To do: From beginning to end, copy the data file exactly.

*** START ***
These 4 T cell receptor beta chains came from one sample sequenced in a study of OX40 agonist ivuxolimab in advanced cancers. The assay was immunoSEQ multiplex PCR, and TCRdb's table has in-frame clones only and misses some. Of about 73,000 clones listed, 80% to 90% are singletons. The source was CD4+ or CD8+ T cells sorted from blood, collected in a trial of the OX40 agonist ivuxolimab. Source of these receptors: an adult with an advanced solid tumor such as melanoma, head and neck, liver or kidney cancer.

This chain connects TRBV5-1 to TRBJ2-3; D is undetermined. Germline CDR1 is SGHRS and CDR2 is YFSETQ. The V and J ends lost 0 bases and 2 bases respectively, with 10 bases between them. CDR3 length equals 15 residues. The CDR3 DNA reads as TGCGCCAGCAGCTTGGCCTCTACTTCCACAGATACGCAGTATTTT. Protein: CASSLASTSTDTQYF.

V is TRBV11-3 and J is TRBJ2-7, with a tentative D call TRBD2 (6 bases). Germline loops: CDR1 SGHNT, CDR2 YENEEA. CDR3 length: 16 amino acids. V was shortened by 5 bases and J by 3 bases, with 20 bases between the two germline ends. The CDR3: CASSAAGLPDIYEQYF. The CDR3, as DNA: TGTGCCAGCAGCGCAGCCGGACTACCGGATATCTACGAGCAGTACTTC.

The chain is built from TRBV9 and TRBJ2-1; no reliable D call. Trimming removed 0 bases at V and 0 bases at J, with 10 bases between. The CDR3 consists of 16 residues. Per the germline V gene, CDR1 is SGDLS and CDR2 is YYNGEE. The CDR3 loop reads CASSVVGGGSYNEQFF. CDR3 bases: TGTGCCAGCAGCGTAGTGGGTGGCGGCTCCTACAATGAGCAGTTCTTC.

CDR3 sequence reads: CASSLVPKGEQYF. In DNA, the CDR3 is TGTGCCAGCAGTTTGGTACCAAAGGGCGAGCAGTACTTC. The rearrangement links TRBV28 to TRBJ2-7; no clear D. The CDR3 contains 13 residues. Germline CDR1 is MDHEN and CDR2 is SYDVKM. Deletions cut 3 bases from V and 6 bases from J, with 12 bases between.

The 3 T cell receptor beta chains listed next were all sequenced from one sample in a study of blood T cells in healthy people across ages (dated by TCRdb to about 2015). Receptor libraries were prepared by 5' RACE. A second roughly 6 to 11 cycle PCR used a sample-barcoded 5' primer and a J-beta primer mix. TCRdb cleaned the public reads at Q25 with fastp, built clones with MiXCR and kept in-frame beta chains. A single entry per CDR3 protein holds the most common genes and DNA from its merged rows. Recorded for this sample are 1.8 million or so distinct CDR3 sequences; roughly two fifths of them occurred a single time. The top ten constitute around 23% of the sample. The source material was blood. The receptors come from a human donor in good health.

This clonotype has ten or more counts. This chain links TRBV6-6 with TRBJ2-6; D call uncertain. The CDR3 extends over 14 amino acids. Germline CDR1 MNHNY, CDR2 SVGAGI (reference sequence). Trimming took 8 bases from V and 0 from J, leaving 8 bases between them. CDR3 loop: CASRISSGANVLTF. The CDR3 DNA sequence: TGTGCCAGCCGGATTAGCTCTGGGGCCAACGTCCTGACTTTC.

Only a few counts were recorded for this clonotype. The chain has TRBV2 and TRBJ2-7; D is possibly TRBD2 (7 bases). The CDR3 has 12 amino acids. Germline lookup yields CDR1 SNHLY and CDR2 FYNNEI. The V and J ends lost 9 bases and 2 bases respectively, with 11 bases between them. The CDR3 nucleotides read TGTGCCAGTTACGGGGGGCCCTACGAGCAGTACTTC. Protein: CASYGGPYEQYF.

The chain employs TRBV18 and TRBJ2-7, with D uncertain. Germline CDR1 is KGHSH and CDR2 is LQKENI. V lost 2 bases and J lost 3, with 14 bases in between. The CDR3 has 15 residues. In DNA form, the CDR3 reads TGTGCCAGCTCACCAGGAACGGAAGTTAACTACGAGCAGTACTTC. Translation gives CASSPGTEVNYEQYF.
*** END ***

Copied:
These 4 T cell receptor beta chains came from one sample sequenced in a study of OX40 agonist ivuxolimab in advanced cancers. The assay was immunoSEQ multiplex PCR, and TCRdb's table has in-frame clones only and misses some. Of about 73,000 clones listed, 80% to 90% are singletons. The source was CD4+ or CD8+ T cells sorted from blood, collected in a trial of the OX40 agonist ivuxolimab. Source of these receptors: an adult with an advanced solid tumor such as melanoma, head and neck, liver or kidney cancer.

This chain connects TRBV5-1 to TRBJ2-3; D is undetermined. Germline CDR1 is SGHRS and CDR2 is YFSETQ. The V and J ends lost 0 bases and 2 bases respectively, with 10 bases between them. CDR3 length equals 15 residues. The CDR3 DNA reads as TGCGCCAGCAGCTTGGCCTCTACTTCCACAGATACGCAGTATTTT. Protein: CASSLASTSTDTQYF.

V is TRBV11-3 and J is TRBJ2-7, with a tentative D call TRBD2 (6 bases). Germline loops: CDR1 SGHNT, CDR2 YENEEA. CDR3 length: 16 amino acids. V was shortened by 5 bases and J by 3 bases, with 20 bases between the two germline ends. The CDR3: CASSAAGLPDIYEQYF. The CDR3, as DNA: TGTGCCAGCAGCGCAGCCGGACTACCGGATATCTACGAGCAGTACTTC.

The chain is built from TRBV9 and TRBJ2-1; no reliable D call. Trimming removed 0 bases at V and 0 bases at J, with 10 bases between. The CDR3 consists of 16 residues. Per the germline V gene, CDR1 is SGDLS and CDR2 is YYNGEE. The CDR3 loop reads CASSVVGGGSYNEQFF. CDR3 bases: TGTGCCAGCAGCGTAGTGGGTGGCGGCTCCTACAATGAGCAGTTCTTC.

CDR3 sequence reads: CASSLVPKGEQYF. In DNA, the CDR3 is TGTGCCAGCAGTTTGGTACCAAAGGGCGAGCAGTACTTC. The rearrangement links TRBV28 to TRBJ2-7; no clear D. The CDR3 contains 13 residues. Germline CDR1 is MDHEN and CDR2 is SYDVKM. Deletions cut 3 bases from V and 6 bases from J, with 12 bases between.

The 3 T cell receptor beta chains listed next were all sequenced from one sample in a study of blood T cells in healthy people across ages (dated by TCRdb to about 2015). Receptor libraries were prepared by 5' RACE. A second roughly 6 to 11 cycle PCR used a sample-barcoded 5' primer and a J-beta primer mix. TCRdb cleaned the public reads at Q25 with fastp, built clones with MiXCR and kept in-frame beta chains. A single entry per CDR3 protein holds the most common genes and DNA from its merged rows. Recorded for this sample are 1.8 million or so distinct CDR3 sequences; roughly two fifths of them occurred a single time. The top ten constitute around 23% of the sample. The source material was blood. The receptors come from a human donor in good health.

This clonotype has ten or more counts. This chain links TRBV6-6 with TRBJ2-6; D call uncertain. The CDR3 extends over 14 amino acids. Germline CDR1 MNHNY, CDR2 SVGAGI (reference sequence). Trimming took 8 bases from V and 0 from J, leaving 8 bases between them. CDR3 loop: CASRISSGANVLTF. The CDR3 DNA sequence: TGTGCCAGCCGGATTAGCTCTGGGGCCAACGTCCTGACTTTC.

Only a few counts were recorded for this clonotype. The chain has TRBV2 and TRBJ2-7; D is possibly TRBD2 (7 bases). The CDR3 has 12 amino acids. Germline lookup yields CDR1 SNHLY and CDR2 FYNNEI. The V and J ends lost 9 bases and 2 bases respectively, with 11 bases between them. The CDR3 nucleotides read TGTGCCAGTTACGGGGGGCCCTACGAGCAGTACTTC. Protein: CASYGGPYEQYF.

The chain employs TRBV18 and TRBJ2-7, with D uncertain. Germline CDR1 is KGHSH and CDR2 is LQKENI. V lost 2 bases and J lost 3, with 14 bases in between. The CDR3 has 15 residues. In DNA form, the CDR3 reads TGTGCCAGCTCACCAGGAACGGAAGTTAACTACGAGCAGTACTTC. Translation gives CASSPGTEVNYEQYF.